Is Marijuana an 'Exit Drug'? Study Suggests Some Are Taking It as a Substitute for Prescription Drugs and Alcohol
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Three quarters of medical cannabis consumers report using it as a substitute for prescription drugs, alcohol, or some other illicit substance, according to survey data published in the journal Addiction Research and Theory.
An international team of investigators from Canada and the United States assessed the subjective impact of marijuana on the use of licit and illicit substances via self-report in a cohort of 404 medical cannabis patients recruited from four dispensaries in British Columbia, Canada.
Researchers reported that subjects frequently substituted cannabis for other substances, including conventional pharmaceuticals. Authors reported:
“Over 41 percent state that they use cannabis as a substitute for alcohol (n=158), 36.1 percent use cannabis as a substitute for illicit substances (n=137), and 67.8 percent use cannabis as a substitute for prescription drugs (n=259). The three main reasons cited for cannabis-related substitution are ‘less withdrawal’ (67.7 percent), ‘fewer side-effects’ (60.4 percent), and ‘better symptom management’ suggesting that many patients may have already identified cannabis as an effective and potentially safer adjunct or alternative to their prescription drug regimen.”
Overall, 75.5 percent (n=305) of respondents said that they substitute cannabis for at least one other substance. Men were more likely than women to report substituting cannabis for alcohol or illicit drugs.
Authors concluded: “While some studies have found that a small percentage of the general population that uses cannabis may develop a dependence on this substance, a growing body of research on cannabis-related substitution suggests that for many patients cannabis is not only an effective medicine, but also a potential exit drug to problematic substance use. Given the credible biological, social and psychological mechanisms behind these results, and the associated potential to decrease personal suffering and the personal and social costs associated with addiction, further research appears to be justified on both economic and ethical grounds. Clinical trials with those who have had poor outcomes with conventional psychological or pharmacological addiction therapies could be a good starting point to further our under- standing of cannabis-based substitution effect.”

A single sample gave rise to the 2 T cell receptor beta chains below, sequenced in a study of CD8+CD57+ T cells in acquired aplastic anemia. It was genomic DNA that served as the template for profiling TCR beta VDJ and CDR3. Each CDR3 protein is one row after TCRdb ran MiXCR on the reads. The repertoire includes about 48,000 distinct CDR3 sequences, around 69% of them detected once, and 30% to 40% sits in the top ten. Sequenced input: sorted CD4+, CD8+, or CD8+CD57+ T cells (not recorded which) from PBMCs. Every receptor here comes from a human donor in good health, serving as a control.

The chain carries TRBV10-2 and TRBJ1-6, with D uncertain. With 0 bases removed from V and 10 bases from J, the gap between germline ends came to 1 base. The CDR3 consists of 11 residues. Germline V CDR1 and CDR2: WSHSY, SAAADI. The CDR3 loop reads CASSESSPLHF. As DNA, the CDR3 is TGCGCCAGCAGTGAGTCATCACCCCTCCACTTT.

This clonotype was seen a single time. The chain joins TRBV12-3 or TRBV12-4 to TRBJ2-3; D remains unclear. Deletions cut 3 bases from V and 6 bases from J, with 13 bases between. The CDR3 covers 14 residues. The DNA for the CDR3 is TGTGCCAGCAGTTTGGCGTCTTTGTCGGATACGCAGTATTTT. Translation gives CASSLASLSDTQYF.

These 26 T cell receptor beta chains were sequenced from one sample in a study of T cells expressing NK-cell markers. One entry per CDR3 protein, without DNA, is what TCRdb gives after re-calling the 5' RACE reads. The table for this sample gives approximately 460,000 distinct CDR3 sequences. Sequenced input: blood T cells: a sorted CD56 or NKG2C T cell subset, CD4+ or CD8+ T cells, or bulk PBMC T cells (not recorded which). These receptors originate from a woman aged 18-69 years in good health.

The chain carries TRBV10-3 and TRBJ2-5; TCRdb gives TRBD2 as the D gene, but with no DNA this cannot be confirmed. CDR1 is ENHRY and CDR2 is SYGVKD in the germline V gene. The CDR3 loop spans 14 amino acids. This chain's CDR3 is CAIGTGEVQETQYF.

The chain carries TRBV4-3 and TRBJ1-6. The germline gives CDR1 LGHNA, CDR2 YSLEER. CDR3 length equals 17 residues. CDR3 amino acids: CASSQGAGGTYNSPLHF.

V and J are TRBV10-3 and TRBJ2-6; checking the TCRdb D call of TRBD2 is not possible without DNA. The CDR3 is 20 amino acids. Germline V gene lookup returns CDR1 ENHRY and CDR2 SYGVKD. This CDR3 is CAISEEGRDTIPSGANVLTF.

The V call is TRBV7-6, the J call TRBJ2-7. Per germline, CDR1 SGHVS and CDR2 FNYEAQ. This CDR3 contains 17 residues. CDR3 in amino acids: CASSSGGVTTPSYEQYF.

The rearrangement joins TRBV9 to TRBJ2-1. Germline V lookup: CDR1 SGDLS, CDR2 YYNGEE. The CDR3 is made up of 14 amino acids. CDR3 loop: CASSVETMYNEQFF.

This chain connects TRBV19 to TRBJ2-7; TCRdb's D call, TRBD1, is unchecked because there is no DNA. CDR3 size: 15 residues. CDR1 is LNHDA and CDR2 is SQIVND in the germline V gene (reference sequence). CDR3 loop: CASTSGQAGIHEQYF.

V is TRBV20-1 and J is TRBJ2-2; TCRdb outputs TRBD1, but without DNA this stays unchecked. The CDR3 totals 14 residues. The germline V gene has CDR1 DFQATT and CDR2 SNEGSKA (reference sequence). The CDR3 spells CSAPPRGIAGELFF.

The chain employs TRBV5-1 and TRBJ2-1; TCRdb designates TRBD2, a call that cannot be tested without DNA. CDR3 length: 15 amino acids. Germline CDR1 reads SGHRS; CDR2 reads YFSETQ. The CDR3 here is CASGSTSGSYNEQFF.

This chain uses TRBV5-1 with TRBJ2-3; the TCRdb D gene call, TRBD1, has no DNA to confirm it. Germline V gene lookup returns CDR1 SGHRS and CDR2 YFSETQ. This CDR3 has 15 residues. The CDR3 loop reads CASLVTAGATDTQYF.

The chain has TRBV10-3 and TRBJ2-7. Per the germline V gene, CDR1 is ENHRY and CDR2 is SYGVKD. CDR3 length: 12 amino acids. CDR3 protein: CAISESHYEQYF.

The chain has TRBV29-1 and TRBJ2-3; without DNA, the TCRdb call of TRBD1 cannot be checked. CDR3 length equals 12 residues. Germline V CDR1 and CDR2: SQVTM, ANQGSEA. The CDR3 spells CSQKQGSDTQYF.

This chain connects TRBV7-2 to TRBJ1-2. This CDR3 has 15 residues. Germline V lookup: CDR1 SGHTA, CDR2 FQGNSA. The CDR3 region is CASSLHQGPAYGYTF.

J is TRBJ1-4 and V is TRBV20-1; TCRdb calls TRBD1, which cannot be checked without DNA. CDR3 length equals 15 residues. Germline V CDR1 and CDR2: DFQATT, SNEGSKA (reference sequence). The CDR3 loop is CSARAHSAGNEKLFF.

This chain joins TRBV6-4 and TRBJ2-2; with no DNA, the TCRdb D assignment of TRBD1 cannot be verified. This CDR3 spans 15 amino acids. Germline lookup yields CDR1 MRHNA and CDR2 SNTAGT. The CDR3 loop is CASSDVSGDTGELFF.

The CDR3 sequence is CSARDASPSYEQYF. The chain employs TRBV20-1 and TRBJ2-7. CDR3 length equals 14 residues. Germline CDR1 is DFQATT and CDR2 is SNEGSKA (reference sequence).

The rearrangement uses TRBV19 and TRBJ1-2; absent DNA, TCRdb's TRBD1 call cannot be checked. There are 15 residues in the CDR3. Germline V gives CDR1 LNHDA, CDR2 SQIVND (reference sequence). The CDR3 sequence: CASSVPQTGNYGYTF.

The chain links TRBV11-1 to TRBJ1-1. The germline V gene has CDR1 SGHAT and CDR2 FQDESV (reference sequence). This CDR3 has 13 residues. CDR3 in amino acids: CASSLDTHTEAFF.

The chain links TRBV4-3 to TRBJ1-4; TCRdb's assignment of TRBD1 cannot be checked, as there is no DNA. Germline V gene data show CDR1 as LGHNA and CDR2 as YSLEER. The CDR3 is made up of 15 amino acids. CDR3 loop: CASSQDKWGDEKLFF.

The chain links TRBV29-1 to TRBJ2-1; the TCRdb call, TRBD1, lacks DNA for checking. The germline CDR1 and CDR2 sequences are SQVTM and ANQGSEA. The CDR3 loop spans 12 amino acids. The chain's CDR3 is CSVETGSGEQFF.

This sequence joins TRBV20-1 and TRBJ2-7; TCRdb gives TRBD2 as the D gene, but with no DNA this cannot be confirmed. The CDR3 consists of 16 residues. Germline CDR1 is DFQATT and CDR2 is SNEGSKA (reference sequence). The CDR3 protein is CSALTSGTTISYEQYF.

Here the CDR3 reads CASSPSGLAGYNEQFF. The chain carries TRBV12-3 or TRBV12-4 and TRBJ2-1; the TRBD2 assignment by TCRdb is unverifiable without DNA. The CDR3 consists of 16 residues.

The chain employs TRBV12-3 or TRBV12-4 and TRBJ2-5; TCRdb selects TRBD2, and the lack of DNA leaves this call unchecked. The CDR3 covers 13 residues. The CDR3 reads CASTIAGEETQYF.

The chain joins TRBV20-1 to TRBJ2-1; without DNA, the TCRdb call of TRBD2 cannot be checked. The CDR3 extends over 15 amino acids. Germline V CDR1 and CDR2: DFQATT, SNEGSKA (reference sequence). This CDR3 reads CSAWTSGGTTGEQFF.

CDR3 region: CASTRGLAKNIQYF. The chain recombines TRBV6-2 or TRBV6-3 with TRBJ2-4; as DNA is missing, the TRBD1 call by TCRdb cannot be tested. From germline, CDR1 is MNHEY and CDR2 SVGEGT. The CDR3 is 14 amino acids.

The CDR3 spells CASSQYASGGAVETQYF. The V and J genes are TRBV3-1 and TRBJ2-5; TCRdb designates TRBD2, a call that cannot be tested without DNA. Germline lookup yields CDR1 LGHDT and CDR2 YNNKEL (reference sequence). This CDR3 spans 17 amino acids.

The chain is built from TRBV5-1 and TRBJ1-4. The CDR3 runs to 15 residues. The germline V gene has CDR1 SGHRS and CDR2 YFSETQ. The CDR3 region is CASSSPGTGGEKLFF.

Previous studies have similarly demonstrated cannabis’ potential efficacy as an exit drug. A 2010 studypublished in the Harm Reduction Journal reported that cannabis-using adults enrolled in substance abuse treatment programs fared equally or better than nonusers in various outcome categories, including treatment completion. A 2009 study reported that 40 percent of subjects attending a California medical cannabis dispensary reported using marijuana as a substitute for alcohol, and 26 percent used it to replace their former use of more potent illegal drugs. A separate 2009 studypublished in the American Journal on Addictions reported that moderate cannabis use and improved retention in naltrexone treatment among opiate-dependent subjects in a New York state inpatient detoxification program.
Full text of the study, “Cannabis as a substitute for alcohol and other drugs: A dispensary-based survey of substitution effect in Canadian medical cannabis patients,” appears online in Addiction Research and Theory. NORML Advisory Board Member Mitch Earleywine is a co-author of this study.